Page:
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Tri Level Question

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Laszlo

Thread Starter
Sophomore Member
Joined
Aug 7, 2006
Professional Status
Certified Residential Appraiser
State
Michigan
Does any now the EXACT definition of a Tri Level style home...and where i can verify this information. I have searched all my books and online, and still can't locate a definition or consistant discription.

Thanks for any help!!!
 

Metamorphic

Senior Member
Joined
Mar 15, 2008
Professional Status
Certified Residential Appraiser
State
California
Put "Tri level house" into google, click search, then click on the images tab.
 

Laszlo

Thread Starter
Sophomore Member
Joined
Aug 7, 2006
Professional Status
Certified Residential Appraiser
State
Michigan
Thanks. I know what it is, i'm looking for a spicific definition. Anyone know?
 

Edward OConor

Member
Joined
Apr 27, 2006
Professional Status
Certified Residential Appraiser
State
New York
I would think that the definition would vary from region. There was a recent discussion in New York group about the definition of a Hi Ranch vs. a Raised Ranch. The condenses was that what consumers would call a Hi Ranch on Long Island would be considered to be a Raised Ranch up state. On long Island I believe that the design would be called a Split Level and here the family room located behind the garage could/might be counted a GLA.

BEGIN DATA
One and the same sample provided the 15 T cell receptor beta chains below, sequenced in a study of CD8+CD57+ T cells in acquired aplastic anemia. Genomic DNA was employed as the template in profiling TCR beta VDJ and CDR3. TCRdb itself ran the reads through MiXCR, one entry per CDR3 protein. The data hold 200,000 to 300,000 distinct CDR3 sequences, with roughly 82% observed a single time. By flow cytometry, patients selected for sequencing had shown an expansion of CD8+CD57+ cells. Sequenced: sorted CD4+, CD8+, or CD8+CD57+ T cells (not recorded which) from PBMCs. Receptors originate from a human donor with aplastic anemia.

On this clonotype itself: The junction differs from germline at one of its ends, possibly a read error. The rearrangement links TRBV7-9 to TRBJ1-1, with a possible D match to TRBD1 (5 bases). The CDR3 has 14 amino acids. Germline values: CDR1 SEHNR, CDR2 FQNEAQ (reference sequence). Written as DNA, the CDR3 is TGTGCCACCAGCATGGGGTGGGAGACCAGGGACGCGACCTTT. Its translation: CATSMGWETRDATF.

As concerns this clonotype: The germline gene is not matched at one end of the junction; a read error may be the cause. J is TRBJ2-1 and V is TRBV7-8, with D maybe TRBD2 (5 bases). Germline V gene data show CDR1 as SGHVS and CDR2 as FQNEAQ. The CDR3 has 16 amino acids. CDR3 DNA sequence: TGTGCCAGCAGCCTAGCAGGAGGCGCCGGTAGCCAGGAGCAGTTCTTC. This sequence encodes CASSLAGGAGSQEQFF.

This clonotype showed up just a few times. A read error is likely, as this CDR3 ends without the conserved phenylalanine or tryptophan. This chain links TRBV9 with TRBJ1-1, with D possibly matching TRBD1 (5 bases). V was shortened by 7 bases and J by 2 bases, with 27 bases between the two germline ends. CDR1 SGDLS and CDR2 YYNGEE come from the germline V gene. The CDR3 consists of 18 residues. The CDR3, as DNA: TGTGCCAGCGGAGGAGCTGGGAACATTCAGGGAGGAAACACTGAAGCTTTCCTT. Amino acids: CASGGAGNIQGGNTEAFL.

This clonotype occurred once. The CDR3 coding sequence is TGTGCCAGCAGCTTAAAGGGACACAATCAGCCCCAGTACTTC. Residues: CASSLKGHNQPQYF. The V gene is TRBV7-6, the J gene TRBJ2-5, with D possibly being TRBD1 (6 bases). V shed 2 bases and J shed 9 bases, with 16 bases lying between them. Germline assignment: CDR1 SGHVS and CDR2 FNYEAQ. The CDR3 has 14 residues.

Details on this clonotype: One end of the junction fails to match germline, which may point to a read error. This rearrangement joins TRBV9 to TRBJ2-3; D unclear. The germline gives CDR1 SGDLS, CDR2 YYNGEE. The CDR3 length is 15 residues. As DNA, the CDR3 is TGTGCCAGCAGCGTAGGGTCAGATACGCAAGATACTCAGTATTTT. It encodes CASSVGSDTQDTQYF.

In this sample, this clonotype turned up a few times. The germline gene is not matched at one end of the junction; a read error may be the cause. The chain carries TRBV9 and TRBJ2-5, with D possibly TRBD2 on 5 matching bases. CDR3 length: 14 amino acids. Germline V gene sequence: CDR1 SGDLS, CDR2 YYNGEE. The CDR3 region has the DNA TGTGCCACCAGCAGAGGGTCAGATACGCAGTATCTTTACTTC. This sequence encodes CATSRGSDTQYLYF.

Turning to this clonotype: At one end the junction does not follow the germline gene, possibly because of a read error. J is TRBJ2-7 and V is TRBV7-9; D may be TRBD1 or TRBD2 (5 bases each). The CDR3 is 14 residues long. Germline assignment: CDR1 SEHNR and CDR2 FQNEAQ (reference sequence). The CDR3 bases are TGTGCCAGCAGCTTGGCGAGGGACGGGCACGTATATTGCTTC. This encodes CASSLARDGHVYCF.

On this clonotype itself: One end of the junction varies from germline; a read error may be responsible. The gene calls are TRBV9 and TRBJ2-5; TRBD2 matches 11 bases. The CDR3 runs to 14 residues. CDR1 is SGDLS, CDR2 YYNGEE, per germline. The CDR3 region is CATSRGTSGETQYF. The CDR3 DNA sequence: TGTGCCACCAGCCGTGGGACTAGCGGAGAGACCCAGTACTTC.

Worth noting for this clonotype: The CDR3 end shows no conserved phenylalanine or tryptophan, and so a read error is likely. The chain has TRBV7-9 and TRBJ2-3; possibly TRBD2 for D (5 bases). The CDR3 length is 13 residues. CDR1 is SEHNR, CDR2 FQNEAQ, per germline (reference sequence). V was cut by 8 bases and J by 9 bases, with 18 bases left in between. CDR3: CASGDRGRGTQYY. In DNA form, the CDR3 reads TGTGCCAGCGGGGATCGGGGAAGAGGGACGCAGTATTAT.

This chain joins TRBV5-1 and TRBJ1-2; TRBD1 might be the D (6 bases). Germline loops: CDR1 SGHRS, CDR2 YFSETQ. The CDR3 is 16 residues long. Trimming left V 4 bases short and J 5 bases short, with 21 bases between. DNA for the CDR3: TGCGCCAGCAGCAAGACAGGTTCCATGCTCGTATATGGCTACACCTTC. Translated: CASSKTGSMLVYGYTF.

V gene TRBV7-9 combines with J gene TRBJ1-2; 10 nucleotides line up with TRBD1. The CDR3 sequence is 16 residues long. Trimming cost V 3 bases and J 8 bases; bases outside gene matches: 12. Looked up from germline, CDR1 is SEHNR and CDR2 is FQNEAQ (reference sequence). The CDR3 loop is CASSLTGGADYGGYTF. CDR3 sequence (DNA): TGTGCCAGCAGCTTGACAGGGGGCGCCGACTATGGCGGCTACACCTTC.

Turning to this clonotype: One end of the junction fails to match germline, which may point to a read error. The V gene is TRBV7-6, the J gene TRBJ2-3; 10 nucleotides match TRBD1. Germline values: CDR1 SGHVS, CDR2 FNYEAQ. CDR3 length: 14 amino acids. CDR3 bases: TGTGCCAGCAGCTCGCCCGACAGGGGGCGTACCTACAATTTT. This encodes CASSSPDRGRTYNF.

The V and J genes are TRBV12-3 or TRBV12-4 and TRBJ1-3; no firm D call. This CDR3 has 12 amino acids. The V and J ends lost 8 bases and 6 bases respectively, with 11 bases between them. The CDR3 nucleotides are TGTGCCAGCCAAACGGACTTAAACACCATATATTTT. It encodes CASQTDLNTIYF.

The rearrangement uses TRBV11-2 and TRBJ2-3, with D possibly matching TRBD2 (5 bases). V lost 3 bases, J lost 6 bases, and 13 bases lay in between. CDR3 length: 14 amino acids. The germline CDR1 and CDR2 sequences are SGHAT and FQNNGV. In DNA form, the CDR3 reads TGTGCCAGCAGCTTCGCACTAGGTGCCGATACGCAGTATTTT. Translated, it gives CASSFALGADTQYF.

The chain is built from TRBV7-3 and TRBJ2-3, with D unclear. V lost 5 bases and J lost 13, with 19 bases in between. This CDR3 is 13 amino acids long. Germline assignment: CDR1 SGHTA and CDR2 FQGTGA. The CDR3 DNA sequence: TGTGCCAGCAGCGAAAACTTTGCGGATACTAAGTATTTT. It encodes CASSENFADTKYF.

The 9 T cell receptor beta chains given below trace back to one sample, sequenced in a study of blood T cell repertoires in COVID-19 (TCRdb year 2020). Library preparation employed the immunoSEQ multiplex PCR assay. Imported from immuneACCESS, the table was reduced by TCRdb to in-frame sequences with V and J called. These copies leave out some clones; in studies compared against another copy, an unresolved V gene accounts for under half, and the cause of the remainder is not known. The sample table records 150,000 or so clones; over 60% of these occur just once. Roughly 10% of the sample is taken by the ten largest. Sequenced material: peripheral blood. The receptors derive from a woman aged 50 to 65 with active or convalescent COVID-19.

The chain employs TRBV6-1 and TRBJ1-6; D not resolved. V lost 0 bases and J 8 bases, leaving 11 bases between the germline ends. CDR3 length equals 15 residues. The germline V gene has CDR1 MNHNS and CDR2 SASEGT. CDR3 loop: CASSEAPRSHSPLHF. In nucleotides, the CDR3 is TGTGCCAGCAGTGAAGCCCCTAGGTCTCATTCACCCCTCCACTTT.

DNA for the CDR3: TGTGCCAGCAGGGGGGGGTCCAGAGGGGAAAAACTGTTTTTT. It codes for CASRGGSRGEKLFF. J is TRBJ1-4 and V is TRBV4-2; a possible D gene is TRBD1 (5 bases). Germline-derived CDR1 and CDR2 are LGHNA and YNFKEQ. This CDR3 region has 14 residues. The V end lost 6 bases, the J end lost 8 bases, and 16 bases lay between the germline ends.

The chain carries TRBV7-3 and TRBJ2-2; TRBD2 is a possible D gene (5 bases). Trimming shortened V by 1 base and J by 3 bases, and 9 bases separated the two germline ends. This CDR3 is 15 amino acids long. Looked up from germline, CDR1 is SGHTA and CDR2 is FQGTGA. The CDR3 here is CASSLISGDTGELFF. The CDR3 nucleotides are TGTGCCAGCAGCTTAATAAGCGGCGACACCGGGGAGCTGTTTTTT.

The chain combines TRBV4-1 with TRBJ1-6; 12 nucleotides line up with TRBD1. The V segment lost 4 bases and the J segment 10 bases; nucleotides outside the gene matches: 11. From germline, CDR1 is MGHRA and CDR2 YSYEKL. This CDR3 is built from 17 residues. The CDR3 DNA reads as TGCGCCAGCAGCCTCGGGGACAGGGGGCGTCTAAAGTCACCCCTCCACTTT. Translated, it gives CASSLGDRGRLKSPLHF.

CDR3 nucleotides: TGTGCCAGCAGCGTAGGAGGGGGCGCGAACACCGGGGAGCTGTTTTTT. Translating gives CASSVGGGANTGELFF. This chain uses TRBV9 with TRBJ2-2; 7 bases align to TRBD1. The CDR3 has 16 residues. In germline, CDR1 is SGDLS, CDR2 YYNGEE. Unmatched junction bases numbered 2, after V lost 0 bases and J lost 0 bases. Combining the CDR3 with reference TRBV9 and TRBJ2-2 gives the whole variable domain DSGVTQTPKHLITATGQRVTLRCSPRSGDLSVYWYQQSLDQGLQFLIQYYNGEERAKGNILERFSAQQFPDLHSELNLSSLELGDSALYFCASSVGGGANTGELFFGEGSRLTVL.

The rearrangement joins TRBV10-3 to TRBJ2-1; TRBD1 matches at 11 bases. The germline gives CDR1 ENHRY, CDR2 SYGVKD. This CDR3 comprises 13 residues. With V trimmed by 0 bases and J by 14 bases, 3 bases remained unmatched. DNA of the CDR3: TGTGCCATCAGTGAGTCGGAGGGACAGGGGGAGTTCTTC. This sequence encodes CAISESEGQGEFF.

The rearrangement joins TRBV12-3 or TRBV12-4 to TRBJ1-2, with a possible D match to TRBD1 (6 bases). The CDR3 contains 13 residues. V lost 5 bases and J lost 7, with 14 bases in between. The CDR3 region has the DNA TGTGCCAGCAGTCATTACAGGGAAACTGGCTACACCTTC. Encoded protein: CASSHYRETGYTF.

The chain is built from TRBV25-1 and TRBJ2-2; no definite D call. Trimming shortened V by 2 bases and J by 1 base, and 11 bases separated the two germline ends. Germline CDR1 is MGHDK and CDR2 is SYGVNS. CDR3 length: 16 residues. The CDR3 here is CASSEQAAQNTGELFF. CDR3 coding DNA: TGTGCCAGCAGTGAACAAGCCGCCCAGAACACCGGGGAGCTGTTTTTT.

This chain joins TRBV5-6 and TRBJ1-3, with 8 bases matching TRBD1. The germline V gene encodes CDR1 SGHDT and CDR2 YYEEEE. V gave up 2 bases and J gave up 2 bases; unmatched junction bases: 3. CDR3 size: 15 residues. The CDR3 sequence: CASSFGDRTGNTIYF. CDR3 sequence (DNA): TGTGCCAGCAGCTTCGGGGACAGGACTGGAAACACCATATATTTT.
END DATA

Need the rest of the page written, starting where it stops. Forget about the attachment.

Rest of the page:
Mike Boyd

Elite Member
Joined
Jan 18, 2002
Professional Status
Retired Appraiser
State
California
Tri-level = 3 levels of above grade living area. No source, just common sense.
 

Thomas Fiehler

Senior Member
Joined
Jun 2, 2003
Professional Status
Certified General Appraiser
State
Ohio
Mike-I would suggest that it is 3 levels of living area. Around here, the lower level on 99.99% are below grade but still called a tri level.
 

Mike Boyd

Elite Member
Joined
Jan 18, 2002
Professional Status
Retired Appraiser
State
California
Mike-I would suggest that it is 3 levels of living area. Around here, the lower level on 99.99% are below grade but still called a tri level.

You are probably right about your specific market area. In my area we would call your example 2 levels with a finished daylight basement.
 

Laszlo

Thread Starter
Sophomore Member
Joined
Aug 7, 2006
Professional Status
Certified Residential Appraiser
State
Michigan
Located in Michigan, FHA appraisal, standard tri-level(I understand Tri = 3). I always consider a tri level three levels w/no basement. My issue is; The lower level is only partially finished (really old and dingy..like a basement) with a half bath (only studs and open ceiling). If a tri level is three levels which includes all sqft, this would indicate that the house is actually unfinished. Right? But, if the main bathroom, bedrooms, living room, and kitchen are all located on the main and upper levels (that are finished) could i consider the lower level a "basement" and exclude sqft? If i do that, is it any different than appraising a 1 story house and excluding an unfinished living room and lav?

Obviously i want to do what's right and not misrepresent anything. Therefore, the question is...is the lower level called a basement or a lower level? Is the house unfinished...or does it have an unfinished basement?

Any thoughts??
 

Laszlo

Thread Starter
Sophomore Member
Joined
Aug 7, 2006
Professional Status
Certified Residential Appraiser
State
Michigan
Any opinions?? :shrug:
 

Tim Schneider

Member
Joined
Feb 8, 2007
Professional Status
Certified Residential Appraiser
State
Wisconsin
A tri-level is a style and does not mean that there are 3 finished levels.
 
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